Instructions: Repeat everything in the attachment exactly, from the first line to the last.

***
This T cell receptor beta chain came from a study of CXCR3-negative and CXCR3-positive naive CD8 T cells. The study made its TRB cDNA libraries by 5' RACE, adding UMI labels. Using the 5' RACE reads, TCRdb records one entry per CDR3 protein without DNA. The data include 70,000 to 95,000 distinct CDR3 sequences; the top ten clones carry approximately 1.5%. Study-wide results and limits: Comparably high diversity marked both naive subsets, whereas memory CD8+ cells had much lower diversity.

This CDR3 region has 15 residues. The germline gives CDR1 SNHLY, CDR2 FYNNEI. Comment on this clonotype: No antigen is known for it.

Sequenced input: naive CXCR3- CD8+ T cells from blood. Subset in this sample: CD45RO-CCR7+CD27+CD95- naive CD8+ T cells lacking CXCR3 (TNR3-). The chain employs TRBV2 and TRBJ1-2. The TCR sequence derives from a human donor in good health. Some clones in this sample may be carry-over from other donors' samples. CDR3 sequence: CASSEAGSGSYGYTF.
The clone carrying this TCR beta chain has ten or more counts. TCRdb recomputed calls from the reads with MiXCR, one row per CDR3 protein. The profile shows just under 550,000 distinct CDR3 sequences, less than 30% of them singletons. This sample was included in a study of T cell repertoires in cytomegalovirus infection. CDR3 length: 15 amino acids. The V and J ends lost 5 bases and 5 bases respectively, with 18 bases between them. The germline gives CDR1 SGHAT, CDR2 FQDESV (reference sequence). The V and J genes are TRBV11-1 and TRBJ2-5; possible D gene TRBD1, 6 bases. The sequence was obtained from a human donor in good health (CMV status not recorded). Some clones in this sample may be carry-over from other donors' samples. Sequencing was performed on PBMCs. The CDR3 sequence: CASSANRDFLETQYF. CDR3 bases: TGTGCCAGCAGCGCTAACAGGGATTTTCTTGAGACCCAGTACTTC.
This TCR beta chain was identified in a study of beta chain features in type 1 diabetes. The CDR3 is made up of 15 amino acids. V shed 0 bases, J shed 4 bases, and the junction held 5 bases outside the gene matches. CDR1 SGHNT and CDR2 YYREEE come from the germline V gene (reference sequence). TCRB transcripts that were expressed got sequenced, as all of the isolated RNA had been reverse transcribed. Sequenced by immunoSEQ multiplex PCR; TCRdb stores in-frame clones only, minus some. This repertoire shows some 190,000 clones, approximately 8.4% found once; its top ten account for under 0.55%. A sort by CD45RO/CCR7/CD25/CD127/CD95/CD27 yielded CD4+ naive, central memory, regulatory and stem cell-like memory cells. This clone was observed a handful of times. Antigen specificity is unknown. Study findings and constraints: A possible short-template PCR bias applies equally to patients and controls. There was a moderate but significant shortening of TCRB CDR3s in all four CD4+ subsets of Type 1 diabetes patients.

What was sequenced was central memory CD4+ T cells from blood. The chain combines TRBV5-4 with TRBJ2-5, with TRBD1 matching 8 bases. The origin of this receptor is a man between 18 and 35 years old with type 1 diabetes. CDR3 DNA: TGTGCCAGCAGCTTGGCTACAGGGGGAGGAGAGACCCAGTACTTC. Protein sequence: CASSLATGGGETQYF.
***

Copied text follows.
This T cell receptor beta chain came from a study of CXCR3-negative and CXCR3-positive naive CD8 T cells. The study made its TRB cDNA libraries by 5' RACE, adding UMI labels. Using the 5' RACE reads, TCRdb records one entry per CDR3 protein without DNA. The data include 70,000 to 95,000 distinct CDR3 sequences; the top ten clones carry approximately 1.5%. Study-wide results and limits: Comparably high diversity marked both naive subsets, whereas memory CD8+ cells had much lower diversity.

This CDR3 region has 15 residues. The germline gives CDR1 SNHLY, CDR2 FYNNEI. Comment on this clonotype: No antigen is known for it.

Sequenced input: naive CXCR3- CD8+ T cells from blood. Subset in this sample: CD45RO-CCR7+CD27+CD95- naive CD8+ T cells lacking CXCR3 (TNR3-). The chain employs TRBV2 and TRBJ1-2. The TCR sequence derives from a human donor in good health. Some clones in this sample may be carry-over from other donors' samples. CDR3 sequence: CASSEAGSGSYGYTF.
The clone carrying this TCR beta chain has ten or more counts. TCRdb recomputed calls from the reads with MiXCR, one row per CDR3 protein. The profile shows just under 550,000 distinct CDR3 sequences, less than 30% of them singletons. This sample was included in a study of T cell repertoires in cytomegalovirus infection. CDR3 length: 15 amino acids. The V and J ends lost 5 bases and 5 bases respectively, with 18 bases between them. The germline gives CDR1 SGHAT, CDR2 FQDESV (reference sequence). The V and J genes are TRBV11-1 and TRBJ2-5; possible D gene TRBD1, 6 bases. The sequence was obtained from a human donor in good health (CMV status not recorded). Some clones in this sample may be carry-over from other donors' samples. Sequencing was performed on PBMCs. The CDR3 sequence: CASSANRDFLETQYF. CDR3 bases: TGTGCCAGCAGCGCTAACAGGGATTTTCTTGAGACCCAGTACTTC.
This TCR beta chain was identified in a study of beta chain features in type 1 diabetes. The CDR3 is made up of 15 amino acids. V shed 0 bases, J shed 4 bases, and the junction held 5 bases outside the gene matches. CDR1 SGHNT and CDR2 YYREEE come from the germline V gene (reference sequence). TCRB transcripts that were expressed got sequenced, as all of the isolated RNA had been reverse transcribed. Sequenced by immunoSEQ multiplex PCR; TCRdb stores in-frame clones only, minus some. This repertoire shows some 190,000 clones, approximately 8.4% found once; its top ten account for under 0.55%. A sort by CD45RO/CCR7/CD25/CD127/CD95/CD27 yielded CD4+ naive, central memory, regulatory and stem cell-like memory cells. This clone was observed a handful of times. Antigen specificity is unknown. Study findings and constraints: A possible short-template PCR bias applies equally to patients and controls. There was a moderate but significant shortening of TCRB CDR3s in all four CD4+ subsets of Type 1 diabetes patients.

What was sequenced was central memory CD4+ T cells from blood. The chain combines TRBV5-4 with TRBJ2-5, with TRBD1 matching 8 bases. The origin of this receptor is a man between 18 and 35 years old with type 1 diabetes. CDR3 DNA: TGTGCCAGCAGCTTGGCTACAGGGGGAGGAGAGACCCAGTACTTC. Protein sequence: CASSLATGGGETQYF.